Worker's Resort



Right tools for the job: tech and the hybrid workplace

[June 30, 2021] BY Worker's Resort Editorial Team

The hybrid workplace is here to stay

If we’ve realized anything about workplace innovation in the first half of 2021, it is that the newly-developed hybrid workplace is here to stay. This transition to an adaptive environment, designed to support a diffused workforce of on-site and remote workers, will continue to be sustained by the technology we have developed in response to the pandemic. 

The Professional Services Workplace Virtual Conference, held by WORKTECH on April 21, 2021, was a virtual forum of experts and innovators from various industries, with a collective focus on the future of hybrid working.

As indicated in the forum, it is a given that organizations across the board are now focusing on safety. Protecting employees from COVID will eventually become less of a priority, but the solutions generated at the beginning of the pandemic will continue to influence the way that we think about work in general. Organizations are beginning to focus beyond reentry into the physical work environment. The real shift – distinguishing successful, forward-minded organizations – will be their focus on staying on the current track towards hybridization. An important factor in this progress will be how we continue to develop and evolve the practical skills we have acquired through remote work.

Data-driven hybridization

There is a stark contrast between corporations that want to see a full return to the office and those that want to see their employees continuing to work remotely into the foreseeable future. However, the real focus going forward will be on the hybrid working model. The challenge, of course, has been that pre-pandemic there was no serious dialogue surrounding the strategic, structural, and operational concerns of the hybrid workplace. We have had to reevaluate our strategies mid-turn on most of these issues. 

The upside of this particular challenge is that it has caused us to reconsider how we collect and process data, which has always been vital to business and corporate management. However, the particularities of the pandemic have caused us to reimagine how we interpret and interact with this data.

For example, by monitoring employee output, as opposed to the number of hours worked, the focus becomes productivity. This has afforded workers flexibility in their schedule and work environment. The office will primarily become the locale for certain social activities, such as planned team meetings, networking, conferences, etc. Team introductions, learning, and training – tasks we thought up until now had to be done in-person – may become remote due to advancements in technology.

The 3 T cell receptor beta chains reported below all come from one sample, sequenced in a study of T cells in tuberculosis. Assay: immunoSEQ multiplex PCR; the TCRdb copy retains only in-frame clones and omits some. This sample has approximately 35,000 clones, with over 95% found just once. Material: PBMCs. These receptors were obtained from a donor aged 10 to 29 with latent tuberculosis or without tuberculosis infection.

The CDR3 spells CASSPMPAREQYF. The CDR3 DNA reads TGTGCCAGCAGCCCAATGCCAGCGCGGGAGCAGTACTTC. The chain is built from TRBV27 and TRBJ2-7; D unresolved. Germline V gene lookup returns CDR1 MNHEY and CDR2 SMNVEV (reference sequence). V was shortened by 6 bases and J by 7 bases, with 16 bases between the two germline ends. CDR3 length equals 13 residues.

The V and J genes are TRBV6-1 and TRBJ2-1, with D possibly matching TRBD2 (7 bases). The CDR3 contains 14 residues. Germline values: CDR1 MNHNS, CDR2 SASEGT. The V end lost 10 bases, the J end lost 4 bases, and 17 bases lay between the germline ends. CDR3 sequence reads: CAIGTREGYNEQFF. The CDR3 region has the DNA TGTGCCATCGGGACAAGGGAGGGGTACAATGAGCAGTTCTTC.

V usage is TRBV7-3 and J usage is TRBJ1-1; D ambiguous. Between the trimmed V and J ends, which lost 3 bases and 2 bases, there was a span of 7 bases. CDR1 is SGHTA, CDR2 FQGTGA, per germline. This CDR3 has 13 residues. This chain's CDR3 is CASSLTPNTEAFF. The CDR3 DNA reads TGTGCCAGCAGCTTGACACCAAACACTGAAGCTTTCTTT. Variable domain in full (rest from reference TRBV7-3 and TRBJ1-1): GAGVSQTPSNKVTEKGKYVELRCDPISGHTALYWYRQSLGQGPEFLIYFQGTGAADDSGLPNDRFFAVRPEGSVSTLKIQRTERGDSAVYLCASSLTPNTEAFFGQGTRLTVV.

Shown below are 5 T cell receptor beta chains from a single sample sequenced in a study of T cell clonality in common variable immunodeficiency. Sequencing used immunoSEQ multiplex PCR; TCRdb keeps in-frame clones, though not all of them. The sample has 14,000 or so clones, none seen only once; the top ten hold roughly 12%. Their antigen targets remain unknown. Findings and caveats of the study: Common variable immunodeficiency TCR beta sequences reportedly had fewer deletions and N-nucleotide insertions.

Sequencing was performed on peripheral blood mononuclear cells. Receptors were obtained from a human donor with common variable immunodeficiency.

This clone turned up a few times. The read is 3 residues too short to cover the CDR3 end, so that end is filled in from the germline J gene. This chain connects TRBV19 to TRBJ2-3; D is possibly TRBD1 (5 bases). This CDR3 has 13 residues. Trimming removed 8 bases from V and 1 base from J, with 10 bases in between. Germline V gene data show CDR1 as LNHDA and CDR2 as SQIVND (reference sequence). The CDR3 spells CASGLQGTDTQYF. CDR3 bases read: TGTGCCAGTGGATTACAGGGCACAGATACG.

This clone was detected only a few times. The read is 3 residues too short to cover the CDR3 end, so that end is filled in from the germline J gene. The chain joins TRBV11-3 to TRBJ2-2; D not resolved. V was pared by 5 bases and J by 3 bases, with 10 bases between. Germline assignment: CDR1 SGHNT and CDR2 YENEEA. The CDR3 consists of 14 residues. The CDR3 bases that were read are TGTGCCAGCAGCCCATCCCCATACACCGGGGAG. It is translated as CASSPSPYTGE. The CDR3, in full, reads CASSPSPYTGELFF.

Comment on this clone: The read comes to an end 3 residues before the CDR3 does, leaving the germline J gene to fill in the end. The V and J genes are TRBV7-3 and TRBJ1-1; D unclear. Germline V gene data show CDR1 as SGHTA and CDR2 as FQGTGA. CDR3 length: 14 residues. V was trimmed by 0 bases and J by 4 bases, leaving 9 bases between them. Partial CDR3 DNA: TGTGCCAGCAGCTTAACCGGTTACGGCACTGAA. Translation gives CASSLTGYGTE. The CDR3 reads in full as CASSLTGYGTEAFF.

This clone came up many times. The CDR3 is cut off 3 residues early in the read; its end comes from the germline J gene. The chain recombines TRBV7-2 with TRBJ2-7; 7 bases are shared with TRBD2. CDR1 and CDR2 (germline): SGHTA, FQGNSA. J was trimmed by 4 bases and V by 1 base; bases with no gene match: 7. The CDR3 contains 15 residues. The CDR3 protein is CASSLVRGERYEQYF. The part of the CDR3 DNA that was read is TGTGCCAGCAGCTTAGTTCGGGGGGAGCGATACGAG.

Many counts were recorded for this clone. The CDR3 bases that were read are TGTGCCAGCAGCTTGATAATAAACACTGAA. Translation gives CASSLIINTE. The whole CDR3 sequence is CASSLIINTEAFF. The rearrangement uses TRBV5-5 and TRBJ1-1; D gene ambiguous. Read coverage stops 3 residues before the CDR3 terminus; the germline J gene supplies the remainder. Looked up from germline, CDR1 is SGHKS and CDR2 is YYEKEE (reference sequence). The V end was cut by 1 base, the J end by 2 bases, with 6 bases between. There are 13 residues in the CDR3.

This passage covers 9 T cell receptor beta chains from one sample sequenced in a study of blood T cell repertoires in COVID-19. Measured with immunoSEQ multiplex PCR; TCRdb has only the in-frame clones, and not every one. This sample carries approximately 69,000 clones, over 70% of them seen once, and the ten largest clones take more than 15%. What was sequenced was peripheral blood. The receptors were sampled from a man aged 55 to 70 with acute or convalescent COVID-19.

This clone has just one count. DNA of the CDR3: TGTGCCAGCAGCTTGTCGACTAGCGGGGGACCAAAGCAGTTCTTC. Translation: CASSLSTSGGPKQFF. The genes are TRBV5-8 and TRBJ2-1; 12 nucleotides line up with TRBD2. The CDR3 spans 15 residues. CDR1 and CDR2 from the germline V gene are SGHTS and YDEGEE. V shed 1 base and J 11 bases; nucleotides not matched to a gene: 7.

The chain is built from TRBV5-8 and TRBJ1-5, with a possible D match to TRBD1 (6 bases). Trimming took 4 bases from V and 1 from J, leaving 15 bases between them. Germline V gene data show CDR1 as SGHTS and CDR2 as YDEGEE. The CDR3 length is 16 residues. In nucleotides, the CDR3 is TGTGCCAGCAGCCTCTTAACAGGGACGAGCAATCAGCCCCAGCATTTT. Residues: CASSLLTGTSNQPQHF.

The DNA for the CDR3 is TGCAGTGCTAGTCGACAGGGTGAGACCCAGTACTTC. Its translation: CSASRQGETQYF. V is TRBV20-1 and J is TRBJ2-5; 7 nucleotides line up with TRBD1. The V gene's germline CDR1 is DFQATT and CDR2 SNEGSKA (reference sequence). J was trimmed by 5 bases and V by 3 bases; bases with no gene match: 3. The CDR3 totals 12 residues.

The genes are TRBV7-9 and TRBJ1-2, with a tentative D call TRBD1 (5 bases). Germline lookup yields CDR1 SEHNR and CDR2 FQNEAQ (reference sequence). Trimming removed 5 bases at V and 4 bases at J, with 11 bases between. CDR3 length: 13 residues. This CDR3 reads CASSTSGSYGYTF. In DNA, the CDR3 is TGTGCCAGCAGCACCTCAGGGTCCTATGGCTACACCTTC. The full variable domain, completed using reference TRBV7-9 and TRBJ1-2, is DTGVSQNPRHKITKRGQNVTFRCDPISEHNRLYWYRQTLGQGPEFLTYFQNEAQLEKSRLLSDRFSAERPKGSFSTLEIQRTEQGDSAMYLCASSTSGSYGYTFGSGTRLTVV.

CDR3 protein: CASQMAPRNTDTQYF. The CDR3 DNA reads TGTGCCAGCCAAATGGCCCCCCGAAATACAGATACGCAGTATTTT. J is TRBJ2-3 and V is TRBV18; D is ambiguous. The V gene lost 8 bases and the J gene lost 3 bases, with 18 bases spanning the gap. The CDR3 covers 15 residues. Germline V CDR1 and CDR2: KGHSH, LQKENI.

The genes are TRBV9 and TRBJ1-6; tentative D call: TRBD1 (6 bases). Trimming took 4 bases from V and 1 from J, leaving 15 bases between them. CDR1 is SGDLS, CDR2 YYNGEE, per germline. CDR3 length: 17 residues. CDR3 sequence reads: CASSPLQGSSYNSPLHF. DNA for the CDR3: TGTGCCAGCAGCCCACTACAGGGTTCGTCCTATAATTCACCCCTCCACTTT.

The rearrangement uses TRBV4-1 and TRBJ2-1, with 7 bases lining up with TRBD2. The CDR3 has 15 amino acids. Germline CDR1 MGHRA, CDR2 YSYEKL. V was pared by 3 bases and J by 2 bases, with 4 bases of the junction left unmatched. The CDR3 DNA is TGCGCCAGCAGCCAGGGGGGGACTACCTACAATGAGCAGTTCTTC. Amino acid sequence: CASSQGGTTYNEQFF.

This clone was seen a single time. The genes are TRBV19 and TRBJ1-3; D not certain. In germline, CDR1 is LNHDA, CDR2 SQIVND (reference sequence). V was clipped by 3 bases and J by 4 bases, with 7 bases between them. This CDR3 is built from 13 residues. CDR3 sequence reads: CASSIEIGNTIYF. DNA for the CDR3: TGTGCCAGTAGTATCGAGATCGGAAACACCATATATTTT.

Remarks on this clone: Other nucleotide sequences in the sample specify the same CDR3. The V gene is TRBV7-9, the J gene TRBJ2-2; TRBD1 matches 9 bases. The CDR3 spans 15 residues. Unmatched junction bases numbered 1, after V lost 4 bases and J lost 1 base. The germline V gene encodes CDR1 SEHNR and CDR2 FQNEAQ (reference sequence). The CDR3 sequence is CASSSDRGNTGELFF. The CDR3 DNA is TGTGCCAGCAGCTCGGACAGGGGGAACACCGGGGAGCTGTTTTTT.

Takeaways from the workforce

Let’s examine data on what the workforce thinks. Data from the EY 2021 Work Reimagined Employee Survey determined that roughly 90 percent of employees desire flexibility in when and where they work. A little over half of survey respondents replied that they would leave their current jobs if they were not offered that flexibility. Likewise, a January 2021 survey conducted by the National Association for Business Economics found that only about one out of ten organizations expect all staff to return to pre-pandemic working arrangements. The data indicates that not only the workforce, but also management, is anticipating a departure from pre-pandemic working patterns.

This push for hybrid workplaces can be seen in the aforementioned EY 2021 survey. Roughly three-quarters of management-level survey respondents answered positively to the application of hybridization principles in the four categories: real estate footprint, learning, remote work strategy, digital tools and technology. 

In response to this shift towards hybridization, business leaders are changing many aspects of their businesses. This includes redesigning offices and shared workspaces, enhancing virtual learning, investing in training for remote facilitation, reevaluating policies around scheduling and communication, and expanding the implementation of technology (i.e. business communication platforms and cloud-based services). 

We know from the statistics that workers are confident in their ability to do their jobs in a remote environment. This does not mean, however, that most workers expect or even want to work fully remotely. Further findings from the EY 2021 Work Reimagined Employee Survey show that most employees expect to work from home on average two to three days a week. Nevertheless, only a fifth of employees expect to work fully in the office. This raises the question: If only a minority of workers want to be entirely on-site, why don’t most workers want to work entirely off-site?

The argument for hybridization

We’ve learned from our experience of working remotely during the pandemic that there are certain downsides to working off-site entirely. These are primarily around social interaction. The majority of us can attest to feeling less connectivity amongst our teams, with remote working affecting our ability to brainstorm or communicate seamlessly. 

Despite this, employees agree that a mix of on-site and remote working will improve their productivity and creativity. Referring again to the EY 2021 Work Reimagined Employee survey, 65 percent of employees have connected hybrid working with improvement in both categories: productivity and creativity. The same percentage of employees also believe that their managers are still effective in a hybrid setting regardless of whether they are on-site or remote. 

Taking a step back from the office has allowed us to realize that it is a space for connection. We’re not meant to sit at rows of desks all day. Tasks that don’t require a team can be done remotely, and we can go to the office specifically for collaborative work. The hybrid workplace encourages us to be particular with the kind of communication we’re seeking when we’re in the office. A kind of communication that contrasts with remote communication – something more emotional and immediate. 

We understand now that there are certain tasks that can be asynchronous – i.e. individual tasks or staggered communication like email correspondence. Other tasks, however, will continue to require a level of spontaneity that can only be accomplished in person. That means a departure from the classic desk setup and a greater focus on a variety of multipurpose rooms. It’s all about effective space utilization and management.